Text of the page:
Loss is an unfortunate truth we all face at different phases of our lives. When you lose a loved one, you undergo tremendous change while trying to reach a state of understanding. The framework of bereavement has prevalently been broken down into five stages of grief: denial, anger, bargaining, depression, and acceptance. We take a closer look at each of these phases, so you can understand how or why you’re grieving. If you know someone who has lost a loved one, knowing these five stages can help you to be a better source of comfort during this difficult time.
In the wake of losing a loved one, immediate responses can be emotional in many forms. Denial is one of the most common defense mechanisms employed against loss, allowing us to pace our feelings and absorb only as much as we can handle. Denial helps us to survive loss, especially in terms of loved ones who were dear to us. Denying the reality of the situation is expected, especially if a loved one was lost too soon or in a tragic accident. Their absences are fraught with confusion and rejection. Each of us finds ways to get through the days following death. As you begin to open up to friends and family members, ask questions, or acknowledge grief, you will begin to feel stronger.
Rejection is a natural reaction to death, but what follows is unique to each individual. Anger is necessary to healing, allowing us to compartmentalize how loss makes us feel and how we move on. Anger may be directed at friends, family members, doctors, the deceased, yourself, God, or any spiritual being. What lies beneath anger is pain. You may feel abandoned or deserted at first, left by your loved one to lead a life with so many questions, so many fears. However natural a reaction anger may be, society has taught us to fear it or reign it in. In terms of grief, anger can also be seen as strength. Just remember that your friends and family members are struggling with grief in their own unique ways, and directing your anger at them may be essential to bridging the communication gap, but you should try to be sensitive to their own healing processes.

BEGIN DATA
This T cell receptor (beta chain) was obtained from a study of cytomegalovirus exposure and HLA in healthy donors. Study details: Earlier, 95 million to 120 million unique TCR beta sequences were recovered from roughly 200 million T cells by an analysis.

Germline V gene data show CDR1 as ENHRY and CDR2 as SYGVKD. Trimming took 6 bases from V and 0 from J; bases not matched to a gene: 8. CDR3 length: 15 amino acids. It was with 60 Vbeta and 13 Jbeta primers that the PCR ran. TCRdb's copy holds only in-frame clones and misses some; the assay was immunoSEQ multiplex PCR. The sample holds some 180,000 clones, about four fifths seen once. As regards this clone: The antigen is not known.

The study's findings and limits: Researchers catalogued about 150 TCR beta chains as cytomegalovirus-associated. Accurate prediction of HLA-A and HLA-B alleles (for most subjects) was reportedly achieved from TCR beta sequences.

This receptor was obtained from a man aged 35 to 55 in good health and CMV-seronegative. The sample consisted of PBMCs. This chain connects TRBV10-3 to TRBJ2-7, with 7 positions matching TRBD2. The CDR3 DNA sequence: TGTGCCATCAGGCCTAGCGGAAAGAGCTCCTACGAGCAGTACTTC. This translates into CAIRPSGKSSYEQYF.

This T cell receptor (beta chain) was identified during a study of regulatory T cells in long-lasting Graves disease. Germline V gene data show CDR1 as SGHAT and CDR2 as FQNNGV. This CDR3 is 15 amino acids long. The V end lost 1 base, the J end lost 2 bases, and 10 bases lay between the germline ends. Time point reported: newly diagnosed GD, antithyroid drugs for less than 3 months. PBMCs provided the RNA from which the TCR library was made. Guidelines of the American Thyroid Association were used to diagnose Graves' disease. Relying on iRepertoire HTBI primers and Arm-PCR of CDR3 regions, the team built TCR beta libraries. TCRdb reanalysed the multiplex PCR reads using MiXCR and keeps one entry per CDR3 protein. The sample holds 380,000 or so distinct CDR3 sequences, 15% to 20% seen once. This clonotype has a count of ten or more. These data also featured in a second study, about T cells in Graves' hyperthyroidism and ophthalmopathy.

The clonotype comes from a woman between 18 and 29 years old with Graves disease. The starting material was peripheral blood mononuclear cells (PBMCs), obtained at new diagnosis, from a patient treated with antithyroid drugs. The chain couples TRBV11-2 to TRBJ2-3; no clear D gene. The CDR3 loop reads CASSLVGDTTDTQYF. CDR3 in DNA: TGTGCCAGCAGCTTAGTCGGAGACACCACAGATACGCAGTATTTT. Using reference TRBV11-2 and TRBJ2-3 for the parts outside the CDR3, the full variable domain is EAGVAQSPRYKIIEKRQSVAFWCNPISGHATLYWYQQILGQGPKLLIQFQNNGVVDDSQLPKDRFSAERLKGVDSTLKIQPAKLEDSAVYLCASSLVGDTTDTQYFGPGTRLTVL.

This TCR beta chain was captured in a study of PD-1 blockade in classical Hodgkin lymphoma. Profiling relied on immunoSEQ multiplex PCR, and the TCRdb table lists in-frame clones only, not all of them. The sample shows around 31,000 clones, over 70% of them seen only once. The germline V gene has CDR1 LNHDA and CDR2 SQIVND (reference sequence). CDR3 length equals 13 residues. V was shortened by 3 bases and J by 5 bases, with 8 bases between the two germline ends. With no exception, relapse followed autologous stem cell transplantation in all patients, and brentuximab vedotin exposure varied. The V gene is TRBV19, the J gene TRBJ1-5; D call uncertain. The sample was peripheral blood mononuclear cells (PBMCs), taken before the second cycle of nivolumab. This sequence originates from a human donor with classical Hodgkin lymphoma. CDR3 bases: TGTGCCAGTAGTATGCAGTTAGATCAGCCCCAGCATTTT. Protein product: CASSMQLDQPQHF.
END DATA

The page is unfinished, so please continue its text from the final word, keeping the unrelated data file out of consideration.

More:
The next stage of grief comes in the form of bargaining. We often bargain while our loved ones are still alive, willing to do anything to keep them safe. This stage of grief is similar to a maze, a cyclical series of questioning: what if, if only, or how. You may feel guilty about experiences when you could have been nicer or more helpful. Guilt is a companion to grief, the desire for a second chance to improve or change the relationship you shared. While it is inevitable to wonder how things might have been different, internal negotiation is one of the healthiest ways to cope with pain. Bargaining can last for weeks or months, but we never leave each phase of grief in a linear fashion.
While bargaining after a loss, the present is ever more apparent. You may feel an emptiness inside as your grief enters a deeper dimension. There are many kinds of depression. The first is withdrawn, a fog that may feel as though it will last forever. There are practical implications to loss that you will be left to face. Beyond the costs of funeral expenses and final arrangements, it can be difficult enough to get used to life without your loved one there. Private depression is another form of despair that prepares you for separation. If you are struggling with a loss on your own, you may need a few words of encouragement or a simple embrace to remind you that you’re not alone.
Depending on the degree or manner of loss, there is a fair chance that you might not reach acceptance as quickly as others. Acceptance is often confused with the notion of being emotionally stable after losing a loved one. Instead, this stage entails accepting the reality and permanence that your loved one is physically gone. Even if you accept the loss, it is normal to feel traces of anger or depression. Acceptance is about learning to live without your loved one nearby, while remembering all the good times you shared and what made him or her so special in this lifetime. By living your life, you are not betraying your loved one. You are simply listening to your needs instead of settling in denial, growing, and learning to enjoy all the small moments that make life so wonderful.
Navigating the Stages of Grief
Please understand that grief is unique, and these stages affect everyone differently and at different times. Everyone experiences loss at different times in their lives, across many cultures and belief systems. Losing a loved one, whether it’s an immediate family member, a spouse, or a favorite pet, is never easy. Denial, anger, bargaining, and depression are all necessary to reach a state of acceptance. You are never alone, and it is perfectly normal to reach out to friends and family as you navigate the different stages of grief. If you have any questions about this article, please do not hesitate to reach out to Legacy Headstones for additional information or further assistance in selecting a headstone for your loved one.